Tuesday, December 9, 2008

The Overlooked Importance of Marvels

On the train yesterday morning, Rickey and I got to talking about the first issue of Marvels: Eye of the Camera, which came out last week, which segued into a discussion about the original Marvels by Kurt Busiek and Alex Ross. I guess we had never really talked about the book at length before as he was a bit surprised by just how highly I regard it (and when it comes to comics, he knows me pretty well). His reaction was actually kinda fitting, because in general I think Marvels is one of the most underappreciated yet seminal comics of all time.

That's not to say Marvels is not appreciated at all. It's generally held in pretty high esteem and I've never heard it panned, but you don't often hear it mentioned in the same breath as the big guns. A big part of that may be the period during which it came out (the dreaded mid-90's), but I think Marvels was in many ways the start of comics turning things around after those dark ages.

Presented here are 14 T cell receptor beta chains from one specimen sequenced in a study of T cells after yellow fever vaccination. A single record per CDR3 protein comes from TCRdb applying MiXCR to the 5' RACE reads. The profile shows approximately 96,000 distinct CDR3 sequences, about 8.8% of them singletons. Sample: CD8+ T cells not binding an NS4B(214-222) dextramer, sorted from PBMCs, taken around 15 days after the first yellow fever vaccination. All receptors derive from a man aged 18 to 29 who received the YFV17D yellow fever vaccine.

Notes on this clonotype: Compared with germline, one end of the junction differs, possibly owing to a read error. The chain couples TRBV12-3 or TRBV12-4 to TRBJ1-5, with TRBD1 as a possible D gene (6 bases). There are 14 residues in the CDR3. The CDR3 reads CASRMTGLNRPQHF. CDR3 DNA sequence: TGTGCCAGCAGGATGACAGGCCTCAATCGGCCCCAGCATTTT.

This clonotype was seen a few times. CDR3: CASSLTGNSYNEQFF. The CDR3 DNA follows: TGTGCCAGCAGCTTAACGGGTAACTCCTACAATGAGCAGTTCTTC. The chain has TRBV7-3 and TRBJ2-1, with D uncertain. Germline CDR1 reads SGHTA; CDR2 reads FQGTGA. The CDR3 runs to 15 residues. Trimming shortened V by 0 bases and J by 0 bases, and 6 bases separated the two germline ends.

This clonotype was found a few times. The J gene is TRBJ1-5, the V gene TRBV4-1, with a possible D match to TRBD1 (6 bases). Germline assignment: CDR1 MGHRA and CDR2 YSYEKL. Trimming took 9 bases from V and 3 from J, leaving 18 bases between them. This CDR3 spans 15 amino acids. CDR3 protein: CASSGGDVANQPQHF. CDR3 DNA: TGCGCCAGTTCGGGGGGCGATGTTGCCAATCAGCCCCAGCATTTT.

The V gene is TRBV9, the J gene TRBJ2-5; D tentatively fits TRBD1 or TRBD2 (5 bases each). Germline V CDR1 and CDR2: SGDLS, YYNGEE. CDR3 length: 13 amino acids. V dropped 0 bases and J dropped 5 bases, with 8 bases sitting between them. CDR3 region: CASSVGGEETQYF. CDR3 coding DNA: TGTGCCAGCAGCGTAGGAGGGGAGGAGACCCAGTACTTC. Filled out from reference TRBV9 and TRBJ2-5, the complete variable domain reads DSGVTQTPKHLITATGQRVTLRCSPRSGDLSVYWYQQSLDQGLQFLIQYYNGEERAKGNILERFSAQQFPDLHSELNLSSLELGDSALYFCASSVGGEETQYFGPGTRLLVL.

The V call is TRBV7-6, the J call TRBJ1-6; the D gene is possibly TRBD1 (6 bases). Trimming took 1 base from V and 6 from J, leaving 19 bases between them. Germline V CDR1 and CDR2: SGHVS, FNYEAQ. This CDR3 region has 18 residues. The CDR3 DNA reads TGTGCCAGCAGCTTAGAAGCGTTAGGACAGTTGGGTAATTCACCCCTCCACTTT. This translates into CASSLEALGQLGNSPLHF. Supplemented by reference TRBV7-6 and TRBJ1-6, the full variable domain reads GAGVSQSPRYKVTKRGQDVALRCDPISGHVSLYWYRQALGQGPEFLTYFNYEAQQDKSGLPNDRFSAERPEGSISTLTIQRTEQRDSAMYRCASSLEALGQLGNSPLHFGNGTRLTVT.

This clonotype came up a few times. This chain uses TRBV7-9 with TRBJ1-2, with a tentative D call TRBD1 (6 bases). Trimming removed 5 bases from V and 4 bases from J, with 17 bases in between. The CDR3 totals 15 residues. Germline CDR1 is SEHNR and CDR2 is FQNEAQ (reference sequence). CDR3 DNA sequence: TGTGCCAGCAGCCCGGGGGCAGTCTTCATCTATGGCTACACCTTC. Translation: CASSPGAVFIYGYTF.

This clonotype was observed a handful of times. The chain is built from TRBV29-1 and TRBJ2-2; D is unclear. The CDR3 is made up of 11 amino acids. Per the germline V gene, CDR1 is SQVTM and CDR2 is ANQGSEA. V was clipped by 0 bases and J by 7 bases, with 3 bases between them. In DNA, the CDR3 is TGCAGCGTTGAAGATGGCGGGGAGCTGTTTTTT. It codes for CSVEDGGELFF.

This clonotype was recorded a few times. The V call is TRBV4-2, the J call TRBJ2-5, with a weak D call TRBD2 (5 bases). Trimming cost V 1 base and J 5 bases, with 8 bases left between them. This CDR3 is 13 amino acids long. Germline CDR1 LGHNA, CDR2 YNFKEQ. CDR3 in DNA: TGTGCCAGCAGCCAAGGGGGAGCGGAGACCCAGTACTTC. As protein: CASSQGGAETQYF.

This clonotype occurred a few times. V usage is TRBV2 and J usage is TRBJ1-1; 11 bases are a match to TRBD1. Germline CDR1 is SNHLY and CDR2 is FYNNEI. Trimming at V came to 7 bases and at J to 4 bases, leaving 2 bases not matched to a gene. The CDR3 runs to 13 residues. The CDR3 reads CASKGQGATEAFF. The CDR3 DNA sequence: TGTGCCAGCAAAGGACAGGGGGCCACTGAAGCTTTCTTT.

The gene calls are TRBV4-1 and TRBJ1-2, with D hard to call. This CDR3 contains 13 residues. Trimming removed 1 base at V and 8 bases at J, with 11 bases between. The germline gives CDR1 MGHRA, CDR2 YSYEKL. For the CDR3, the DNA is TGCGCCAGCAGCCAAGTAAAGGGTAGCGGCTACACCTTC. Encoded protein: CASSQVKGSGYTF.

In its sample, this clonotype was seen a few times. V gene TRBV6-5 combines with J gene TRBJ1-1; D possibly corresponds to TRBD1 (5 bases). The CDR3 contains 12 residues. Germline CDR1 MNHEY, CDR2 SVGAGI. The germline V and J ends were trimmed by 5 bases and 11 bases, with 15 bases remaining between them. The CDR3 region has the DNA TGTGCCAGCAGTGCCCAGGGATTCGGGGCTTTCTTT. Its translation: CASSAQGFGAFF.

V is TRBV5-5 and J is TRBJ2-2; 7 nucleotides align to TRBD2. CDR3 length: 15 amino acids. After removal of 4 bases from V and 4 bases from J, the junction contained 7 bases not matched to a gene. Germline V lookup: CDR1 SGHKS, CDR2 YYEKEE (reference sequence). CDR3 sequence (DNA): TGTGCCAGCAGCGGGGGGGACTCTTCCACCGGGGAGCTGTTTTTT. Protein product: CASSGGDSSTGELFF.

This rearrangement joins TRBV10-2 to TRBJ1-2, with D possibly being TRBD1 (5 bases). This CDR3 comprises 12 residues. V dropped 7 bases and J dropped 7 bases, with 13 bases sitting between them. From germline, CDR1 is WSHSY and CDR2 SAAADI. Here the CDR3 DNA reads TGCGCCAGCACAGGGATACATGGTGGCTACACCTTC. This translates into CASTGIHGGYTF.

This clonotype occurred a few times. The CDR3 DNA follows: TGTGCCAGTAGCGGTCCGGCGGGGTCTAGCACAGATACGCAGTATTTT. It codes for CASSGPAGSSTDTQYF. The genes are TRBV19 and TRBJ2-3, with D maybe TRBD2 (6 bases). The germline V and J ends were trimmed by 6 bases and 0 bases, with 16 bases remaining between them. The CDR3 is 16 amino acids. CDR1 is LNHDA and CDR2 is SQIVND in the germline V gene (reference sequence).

For those not familiar with Marvels, here's the abbreviated version: over the course of four issues, we witness the Golden Age and Silver Age of the Marvel Universe through the eyes of everyman photographer Phil Sheldon. As Phil ages, he witnesses and chronicles events like the birth of the Human Torch, the rise of anti-mutant intolerance, the coming of Galactus, the death of Gwen Stacy and much more. Via the incredible painted art of Alex Ross, we literally see the Marvel U and all its early players come to life.

Marvels was a game-changer because it came at a time when comics were all about style over substance and events over characterization. Marvels had incredible heart and brought the characters and that sense of awe back to the the forefront. In an era where seemingly everything about comics had become commonplace, Marvels reminded you through a combination of great writing and amazing visuals that holy crap super heroes look cool! If Giant Man walked over the city it would look insane! If Galactus came to New York it would be terrifying! It was unlike anything else on the stands at the times and hearkened back to a time and a feeling that comics desperately needed.